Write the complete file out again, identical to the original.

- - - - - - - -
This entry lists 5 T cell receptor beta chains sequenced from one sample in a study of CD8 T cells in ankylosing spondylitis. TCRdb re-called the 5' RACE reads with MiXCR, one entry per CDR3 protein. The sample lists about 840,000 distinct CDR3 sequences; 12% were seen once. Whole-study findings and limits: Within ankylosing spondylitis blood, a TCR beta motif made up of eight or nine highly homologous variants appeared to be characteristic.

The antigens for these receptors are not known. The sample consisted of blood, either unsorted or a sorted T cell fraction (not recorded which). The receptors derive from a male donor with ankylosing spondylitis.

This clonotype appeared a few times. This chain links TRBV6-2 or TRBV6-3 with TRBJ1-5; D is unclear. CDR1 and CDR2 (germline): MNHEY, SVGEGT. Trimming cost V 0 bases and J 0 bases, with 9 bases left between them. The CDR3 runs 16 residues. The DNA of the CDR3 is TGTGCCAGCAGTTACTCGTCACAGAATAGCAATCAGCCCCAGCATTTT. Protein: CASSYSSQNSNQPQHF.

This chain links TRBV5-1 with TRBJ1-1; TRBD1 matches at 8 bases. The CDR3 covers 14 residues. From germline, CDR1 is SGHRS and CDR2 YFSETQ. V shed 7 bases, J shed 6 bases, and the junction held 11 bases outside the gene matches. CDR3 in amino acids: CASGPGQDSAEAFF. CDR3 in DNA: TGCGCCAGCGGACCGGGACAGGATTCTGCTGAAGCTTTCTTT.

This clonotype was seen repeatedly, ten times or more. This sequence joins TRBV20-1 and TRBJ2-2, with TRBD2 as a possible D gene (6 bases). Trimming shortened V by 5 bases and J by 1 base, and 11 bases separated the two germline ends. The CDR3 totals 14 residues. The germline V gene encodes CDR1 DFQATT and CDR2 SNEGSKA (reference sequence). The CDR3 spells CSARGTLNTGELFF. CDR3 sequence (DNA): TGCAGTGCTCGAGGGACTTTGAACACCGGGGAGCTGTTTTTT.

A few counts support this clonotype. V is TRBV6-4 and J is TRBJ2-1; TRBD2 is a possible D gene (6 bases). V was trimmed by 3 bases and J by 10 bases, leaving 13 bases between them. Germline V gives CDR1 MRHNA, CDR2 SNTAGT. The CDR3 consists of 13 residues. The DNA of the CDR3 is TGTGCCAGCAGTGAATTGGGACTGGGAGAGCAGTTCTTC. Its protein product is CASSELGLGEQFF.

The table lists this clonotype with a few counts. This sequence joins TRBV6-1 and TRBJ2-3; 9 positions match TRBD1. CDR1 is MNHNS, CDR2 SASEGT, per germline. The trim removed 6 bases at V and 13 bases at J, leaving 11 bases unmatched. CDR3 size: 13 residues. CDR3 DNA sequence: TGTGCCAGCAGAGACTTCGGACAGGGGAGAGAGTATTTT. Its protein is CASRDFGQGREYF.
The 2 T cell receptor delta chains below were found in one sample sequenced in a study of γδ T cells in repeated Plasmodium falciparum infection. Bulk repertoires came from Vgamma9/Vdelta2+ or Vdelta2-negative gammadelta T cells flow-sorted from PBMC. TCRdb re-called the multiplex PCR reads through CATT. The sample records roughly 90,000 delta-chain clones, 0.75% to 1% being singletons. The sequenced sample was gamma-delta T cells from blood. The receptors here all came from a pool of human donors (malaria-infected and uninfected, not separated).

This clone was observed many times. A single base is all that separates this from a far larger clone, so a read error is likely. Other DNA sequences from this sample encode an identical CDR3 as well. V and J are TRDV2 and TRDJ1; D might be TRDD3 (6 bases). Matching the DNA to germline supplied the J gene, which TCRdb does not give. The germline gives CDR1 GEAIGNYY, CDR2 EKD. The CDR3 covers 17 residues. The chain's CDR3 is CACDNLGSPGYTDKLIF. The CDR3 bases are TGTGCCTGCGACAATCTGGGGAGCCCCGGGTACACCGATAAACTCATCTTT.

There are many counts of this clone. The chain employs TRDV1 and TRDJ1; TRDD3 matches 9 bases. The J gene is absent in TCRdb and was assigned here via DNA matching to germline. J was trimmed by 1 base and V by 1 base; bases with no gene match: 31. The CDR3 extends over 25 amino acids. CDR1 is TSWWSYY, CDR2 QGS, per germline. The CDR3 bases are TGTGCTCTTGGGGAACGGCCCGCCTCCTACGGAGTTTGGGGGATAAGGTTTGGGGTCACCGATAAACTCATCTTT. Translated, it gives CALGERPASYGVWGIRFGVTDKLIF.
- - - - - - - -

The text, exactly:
This entry lists 5 T cell receptor beta chains sequenced from one sample in a study of CD8 T cells in ankylosing spondylitis. TCRdb re-called the 5' RACE reads with MiXCR, one entry per CDR3 protein. The sample lists about 840,000 distinct CDR3 sequences; 12% were seen once. Whole-study findings and limits: Within ankylosing spondylitis blood, a TCR beta motif made up of eight or nine highly homologous variants appeared to be characteristic.

The antigens for these receptors are not known. The sample consisted of blood, either unsorted or a sorted T cell fraction (not recorded which). The receptors derive from a male donor with ankylosing spondylitis.

This clonotype appeared a few times. This chain links TRBV6-2 or TRBV6-3 with TRBJ1-5; D is unclear. CDR1 and CDR2 (germline): MNHEY, SVGEGT. Trimming cost V 0 bases and J 0 bases, with 9 bases left between them. The CDR3 runs 16 residues. The DNA of the CDR3 is TGTGCCAGCAGTTACTCGTCACAGAATAGCAATCAGCCCCAGCATTTT. Protein: CASSYSSQNSNQPQHF.

This chain links TRBV5-1 with TRBJ1-1; TRBD1 matches at 8 bases. The CDR3 covers 14 residues. From germline, CDR1 is SGHRS and CDR2 YFSETQ. V shed 7 bases, J shed 6 bases, and the junction held 11 bases outside the gene matches. CDR3 in amino acids: CASGPGQDSAEAFF. CDR3 in DNA: TGCGCCAGCGGACCGGGACAGGATTCTGCTGAAGCTTTCTTT.

This clonotype was seen repeatedly, ten times or more. This sequence joins TRBV20-1 and TRBJ2-2, with TRBD2 as a possible D gene (6 bases). Trimming shortened V by 5 bases and J by 1 base, and 11 bases separated the two germline ends. The CDR3 totals 14 residues. The germline V gene encodes CDR1 DFQATT and CDR2 SNEGSKA (reference sequence). The CDR3 spells CSARGTLNTGELFF. CDR3 sequence (DNA): TGCAGTGCTCGAGGGACTTTGAACACCGGGGAGCTGTTTTTT.

A few counts support this clonotype. V is TRBV6-4 and J is TRBJ2-1; TRBD2 is a possible D gene (6 bases). V was trimmed by 3 bases and J by 10 bases, leaving 13 bases between them. Germline V gives CDR1 MRHNA, CDR2 SNTAGT. The CDR3 consists of 13 residues. The DNA of the CDR3 is TGTGCCAGCAGTGAATTGGGACTGGGAGAGCAGTTCTTC. Its protein product is CASSELGLGEQFF.

The table lists this clonotype with a few counts. This sequence joins TRBV6-1 and TRBJ2-3; 9 positions match TRBD1. CDR1 is MNHNS, CDR2 SASEGT, per germline. The trim removed 6 bases at V and 13 bases at J, leaving 11 bases unmatched. CDR3 size: 13 residues. CDR3 DNA sequence: TGTGCCAGCAGAGACTTCGGACAGGGGAGAGAGTATTTT. Its protein is CASRDFGQGREYF.
The 2 T cell receptor delta chains below were found in one sample sequenced in a study of γδ T cells in repeated Plasmodium falciparum infection. Bulk repertoires came from Vgamma9/Vdelta2+ or Vdelta2-negative gammadelta T cells flow-sorted from PBMC. TCRdb re-called the multiplex PCR reads through CATT. The sample records roughly 90,000 delta-chain clones, 0.75% to 1% being singletons. The sequenced sample was gamma-delta T cells from blood. The receptors here all came from a pool of human donors (malaria-infected and uninfected, not separated).

This clone was observed many times. A single base is all that separates this from a far larger clone, so a read error is likely. Other DNA sequences from this sample encode an identical CDR3 as well. V and J are TRDV2 and TRDJ1; D might be TRDD3 (6 bases). Matching the DNA to germline supplied the J gene, which TCRdb does not give. The germline gives CDR1 GEAIGNYY, CDR2 EKD. The CDR3 covers 17 residues. The chain's CDR3 is CACDNLGSPGYTDKLIF. The CDR3 bases are TGTGCCTGCGACAATCTGGGGAGCCCCGGGTACACCGATAAACTCATCTTT.

There are many counts of this clone. The chain employs TRDV1 and TRDJ1; TRDD3 matches 9 bases. The J gene is absent in TCRdb and was assigned here via DNA matching to germline. J was trimmed by 1 base and V by 1 base; bases with no gene match: 31. The CDR3 extends over 25 amino acids. CDR1 is TSWWSYY, CDR2 QGS, per germline. The CDR3 bases are TGTGCTCTTGGGGAACGGCCCGCCTCCTACGGAGTTTGGGGGATAAGGTTTGGGGTCACCGATAAACTCATCTTT. Translated, it gives CALGERPASYGVWGIRFGVTDKLIF.